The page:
I still go "off course" and have to re-read the book sometimes and try to get quiet again, however, I would like to congratulate you on writing what I believe to be one of, if not the best book to date I have ever had the pleasure to read.

Ray, UK

Friday, March 19, 2010

The Power of a Hug: Some Success Stories

  It is such fun when "real parents" share their success stories with Positive Discipline Tools. One of my favorites is 

Just last night in another parenting class the Parents Helping Parents Problem-Solving Steps, the role-play was about a three and a half year old having a tantrum.  The second role-play demonstrated the power of the hug without words.  The child was unable to continue the tantrum.  When processing with the person who role-played the child, she said she believed her mom cared about her and she felt safe.  The tantrum was diffused.
                        Jan Morris, CPDA

Just yesterday I had an almost 3-year-old having a tantrum in the school parking lot because I had cleaned his face. I was fending off his blows when I thought to pick him up and I held him close. He snuggled into my shoulder and melted in my arms.....isn't Positive Discipline wonderful???
                      Susan Lehman, CPDA

Holy Cow: It Worked. This morning, the scene in my house was practically identical to the scenario we role-played last night [during parenting class].  My daughter (4.5) woke up early and we had a very nice time together, getting dressed together. Then I woke up little brother (2) and the whole scene changed: They both wanted their breakfast in the "green bowl".  We drew straws for it, and John ended up with it and Sara burst into tears.  I gave Sara extra brown sugar to soften the blow (perhaps not positive discipline ;-)) that stopped the crying, but she proceeded to yell, "You are an idiot, John, I hate you John, John is a buttass."  John is then crying, "Mama, Sara call me Buddyass." I decided to try the option that we tried last night of "speaking less and using body language" (which I was frankly skeptical of, but having acted last night, it came to mind).  I removed Sara's dish from the table.  She immediately began to scream, "Give it back, I want my food," and, "I am going to spill your coffee."  I honestly can't remember if I said anything, but I went and hugged her a nice long hug and a kiss. She said, "I want my food," but with a smile this time. I gave her back her breakfast, and we all had a peaceful and pleasant breakfast together. Wow!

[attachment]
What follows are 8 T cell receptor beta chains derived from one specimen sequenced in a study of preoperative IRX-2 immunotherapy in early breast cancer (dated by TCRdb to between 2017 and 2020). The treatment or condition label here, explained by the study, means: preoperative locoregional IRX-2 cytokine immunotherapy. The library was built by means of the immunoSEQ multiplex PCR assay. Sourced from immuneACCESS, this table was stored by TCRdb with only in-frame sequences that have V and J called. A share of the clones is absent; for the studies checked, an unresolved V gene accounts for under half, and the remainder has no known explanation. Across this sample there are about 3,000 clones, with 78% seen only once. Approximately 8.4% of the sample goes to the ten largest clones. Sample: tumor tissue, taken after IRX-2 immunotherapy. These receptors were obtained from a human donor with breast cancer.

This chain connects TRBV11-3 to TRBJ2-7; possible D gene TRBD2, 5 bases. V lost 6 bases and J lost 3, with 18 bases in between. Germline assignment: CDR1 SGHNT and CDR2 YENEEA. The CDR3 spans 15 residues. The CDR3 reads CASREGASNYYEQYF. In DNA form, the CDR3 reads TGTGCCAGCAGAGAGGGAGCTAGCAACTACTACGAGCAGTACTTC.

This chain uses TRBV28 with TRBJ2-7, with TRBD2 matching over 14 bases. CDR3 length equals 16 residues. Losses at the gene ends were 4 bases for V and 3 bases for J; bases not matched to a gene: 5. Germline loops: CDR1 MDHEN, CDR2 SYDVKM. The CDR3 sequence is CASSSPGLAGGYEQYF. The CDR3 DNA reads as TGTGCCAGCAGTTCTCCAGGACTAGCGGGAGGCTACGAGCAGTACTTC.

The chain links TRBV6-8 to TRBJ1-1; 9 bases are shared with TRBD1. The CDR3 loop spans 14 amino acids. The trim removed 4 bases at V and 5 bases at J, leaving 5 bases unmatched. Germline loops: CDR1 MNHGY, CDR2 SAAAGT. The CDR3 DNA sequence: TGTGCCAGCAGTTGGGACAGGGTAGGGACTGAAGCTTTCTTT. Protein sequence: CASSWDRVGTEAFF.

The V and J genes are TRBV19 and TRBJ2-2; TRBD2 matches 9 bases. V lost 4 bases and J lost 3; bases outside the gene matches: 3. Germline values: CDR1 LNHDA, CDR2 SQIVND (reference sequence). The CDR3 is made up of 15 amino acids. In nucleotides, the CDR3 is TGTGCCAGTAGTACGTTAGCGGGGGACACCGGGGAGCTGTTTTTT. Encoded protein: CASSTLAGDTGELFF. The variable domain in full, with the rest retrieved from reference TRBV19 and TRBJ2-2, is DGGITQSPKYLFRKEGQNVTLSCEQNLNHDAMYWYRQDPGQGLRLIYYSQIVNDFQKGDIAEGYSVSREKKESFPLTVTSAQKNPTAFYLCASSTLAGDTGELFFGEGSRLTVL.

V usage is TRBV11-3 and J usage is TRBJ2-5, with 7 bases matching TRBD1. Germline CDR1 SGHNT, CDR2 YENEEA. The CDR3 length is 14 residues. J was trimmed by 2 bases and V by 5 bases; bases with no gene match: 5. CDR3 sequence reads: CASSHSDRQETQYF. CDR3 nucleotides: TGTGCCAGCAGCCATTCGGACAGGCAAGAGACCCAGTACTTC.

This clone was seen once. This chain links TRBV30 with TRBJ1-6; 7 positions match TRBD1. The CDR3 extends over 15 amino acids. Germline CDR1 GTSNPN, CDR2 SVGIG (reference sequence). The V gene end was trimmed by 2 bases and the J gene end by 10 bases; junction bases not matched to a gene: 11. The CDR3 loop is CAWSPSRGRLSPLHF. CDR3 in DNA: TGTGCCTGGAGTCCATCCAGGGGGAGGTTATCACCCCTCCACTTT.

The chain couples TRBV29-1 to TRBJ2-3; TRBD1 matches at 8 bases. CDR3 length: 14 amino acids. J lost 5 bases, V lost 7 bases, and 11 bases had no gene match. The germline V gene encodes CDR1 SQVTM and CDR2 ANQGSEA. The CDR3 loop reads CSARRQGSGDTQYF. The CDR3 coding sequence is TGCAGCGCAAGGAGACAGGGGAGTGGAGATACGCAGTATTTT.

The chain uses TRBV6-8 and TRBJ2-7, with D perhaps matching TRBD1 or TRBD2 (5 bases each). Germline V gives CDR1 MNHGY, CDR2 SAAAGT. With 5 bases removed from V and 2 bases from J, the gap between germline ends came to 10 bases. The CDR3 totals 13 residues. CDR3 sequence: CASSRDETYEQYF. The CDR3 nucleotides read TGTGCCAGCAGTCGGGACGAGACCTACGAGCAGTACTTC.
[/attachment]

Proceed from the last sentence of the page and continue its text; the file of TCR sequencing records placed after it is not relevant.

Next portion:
Christine, Positive Discipline Class Participant

Saturday, March 13, 2010

Cartoon and Excerpt from Serenity

My book, Serenity, has gone through many incarnations.  The publisher decided to leave out the cartoons that were in the last edition. I love them and have decide to post them in my blog and on my website. I hope they are as insightful (great reminders) to you as they are to me.  :-)

This cartoon is almost correct. Since the kingdom of heaven is within, happiness is even closer than your back yard.

Cartoon by Chuck Vadun, used by permission. Excerpt from Serenity, Conari Press, by Jane Nelsen (available at